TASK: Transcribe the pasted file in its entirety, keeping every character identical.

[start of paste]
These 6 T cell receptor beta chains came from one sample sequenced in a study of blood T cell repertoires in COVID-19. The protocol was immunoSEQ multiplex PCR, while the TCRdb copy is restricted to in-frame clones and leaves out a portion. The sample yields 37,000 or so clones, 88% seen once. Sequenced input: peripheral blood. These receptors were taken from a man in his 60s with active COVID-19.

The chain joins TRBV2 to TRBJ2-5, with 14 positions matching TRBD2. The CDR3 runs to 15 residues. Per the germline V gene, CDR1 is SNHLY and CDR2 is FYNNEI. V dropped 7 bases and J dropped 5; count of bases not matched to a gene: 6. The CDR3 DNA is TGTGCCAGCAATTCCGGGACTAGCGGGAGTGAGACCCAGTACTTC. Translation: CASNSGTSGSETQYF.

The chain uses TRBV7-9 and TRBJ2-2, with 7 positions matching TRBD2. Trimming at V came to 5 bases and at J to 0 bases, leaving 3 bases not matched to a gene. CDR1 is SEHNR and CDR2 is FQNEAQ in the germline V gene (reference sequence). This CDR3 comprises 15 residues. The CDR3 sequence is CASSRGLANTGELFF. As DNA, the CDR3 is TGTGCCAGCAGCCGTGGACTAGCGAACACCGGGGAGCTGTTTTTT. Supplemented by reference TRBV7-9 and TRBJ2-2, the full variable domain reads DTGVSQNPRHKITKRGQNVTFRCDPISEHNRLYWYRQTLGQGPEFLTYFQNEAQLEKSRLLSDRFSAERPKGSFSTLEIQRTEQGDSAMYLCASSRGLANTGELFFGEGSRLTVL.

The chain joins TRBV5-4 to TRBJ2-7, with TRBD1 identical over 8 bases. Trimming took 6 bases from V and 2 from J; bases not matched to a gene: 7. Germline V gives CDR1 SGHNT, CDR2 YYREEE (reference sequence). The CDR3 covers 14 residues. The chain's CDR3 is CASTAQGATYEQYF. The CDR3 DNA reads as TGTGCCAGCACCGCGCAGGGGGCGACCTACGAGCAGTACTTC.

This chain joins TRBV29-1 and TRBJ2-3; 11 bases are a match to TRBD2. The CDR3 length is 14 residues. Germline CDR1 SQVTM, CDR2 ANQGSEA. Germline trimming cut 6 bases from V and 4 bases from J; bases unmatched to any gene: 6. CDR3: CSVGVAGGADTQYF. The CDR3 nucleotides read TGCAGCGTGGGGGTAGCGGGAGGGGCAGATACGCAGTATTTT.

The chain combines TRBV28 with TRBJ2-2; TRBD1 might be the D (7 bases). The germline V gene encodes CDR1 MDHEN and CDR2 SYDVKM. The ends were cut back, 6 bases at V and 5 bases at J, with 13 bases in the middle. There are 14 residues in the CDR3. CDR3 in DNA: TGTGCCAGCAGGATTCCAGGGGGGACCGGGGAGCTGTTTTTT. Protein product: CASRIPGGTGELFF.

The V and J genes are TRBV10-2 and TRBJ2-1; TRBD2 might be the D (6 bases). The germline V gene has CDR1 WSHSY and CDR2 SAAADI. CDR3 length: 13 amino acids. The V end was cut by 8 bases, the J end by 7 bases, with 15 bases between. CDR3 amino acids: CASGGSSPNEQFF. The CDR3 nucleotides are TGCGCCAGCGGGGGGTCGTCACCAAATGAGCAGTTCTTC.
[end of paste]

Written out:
These 6 T cell receptor beta chains came from one sample sequenced in a study of blood T cell repertoires in COVID-19. The protocol was immunoSEQ multiplex PCR, while the TCRdb copy is restricted to in-frame clones and leaves out a portion. The sample yields 37,000 or so clones, 88% seen once. Sequenced input: peripheral blood. These receptors were taken from a man in his 60s with active COVID-19.

The chain joins TRBV2 to TRBJ2-5, with 14 positions matching TRBD2. The CDR3 runs to 15 residues. Per the germline V gene, CDR1 is SNHLY and CDR2 is FYNNEI. V dropped 7 bases and J dropped 5; count of bases not matched to a gene: 6. The CDR3 DNA is TGTGCCAGCAATTCCGGGACTAGCGGGAGTGAGACCCAGTACTTC. Translation: CASNSGTSGSETQYF.

The chain uses TRBV7-9 and TRBJ2-2, with 7 positions matching TRBD2. Trimming at V came to 5 bases and at J to 0 bases, leaving 3 bases not matched to a gene. CDR1 is SEHNR and CDR2 is FQNEAQ in the germline V gene (reference sequence). This CDR3 comprises 15 residues. The CDR3 sequence is CASSRGLANTGELFF. As DNA, the CDR3 is TGTGCCAGCAGCCGTGGACTAGCGAACACCGGGGAGCTGTTTTTT. Supplemented by reference TRBV7-9 and TRBJ2-2, the full variable domain reads DTGVSQNPRHKITKRGQNVTFRCDPISEHNRLYWYRQTLGQGPEFLTYFQNEAQLEKSRLLSDRFSAERPKGSFSTLEIQRTEQGDSAMYLCASSRGLANTGELFFGEGSRLTVL.

The chain joins TRBV5-4 to TRBJ2-7, with TRBD1 identical over 8 bases. Trimming took 6 bases from V and 2 from J; bases not matched to a gene: 7. Germline V gives CDR1 SGHNT, CDR2 YYREEE (reference sequence). The CDR3 covers 14 residues. The chain's CDR3 is CASTAQGATYEQYF. The CDR3 DNA reads as TGTGCCAGCACCGCGCAGGGGGCGACCTACGAGCAGTACTTC.

This chain joins TRBV29-1 and TRBJ2-3; 11 bases are a match to TRBD2. The CDR3 length is 14 residues. Germline CDR1 SQVTM, CDR2 ANQGSEA. Germline trimming cut 6 bases from V and 4 bases from J; bases unmatched to any gene: 6. CDR3: CSVGVAGGADTQYF. The CDR3 nucleotides read TGCAGCGTGGGGGTAGCGGGAGGGGCAGATACGCAGTATTTT.

The chain combines TRBV28 with TRBJ2-2; TRBD1 might be the D (7 bases). The germline V gene encodes CDR1 MDHEN and CDR2 SYDVKM. The ends were cut back, 6 bases at V and 5 bases at J, with 13 bases in the middle. There are 14 residues in the CDR3. CDR3 in DNA: TGTGCCAGCAGGATTCCAGGGGGGACCGGGGAGCTGTTTTTT. Protein product: CASRIPGGTGELFF.

The V and J genes are TRBV10-2 and TRBJ2-1; TRBD2 might be the D (6 bases). The germline V gene has CDR1 WSHSY and CDR2 SAAADI. CDR3 length: 13 amino acids. The V end was cut by 8 bases, the J end by 7 bases, with 15 bases between. CDR3 amino acids: CASGGSSPNEQFF. The CDR3 nucleotides are TGCGCCAGCGGGGGGTCGTCACCAAATGAGCAGTTCTTC.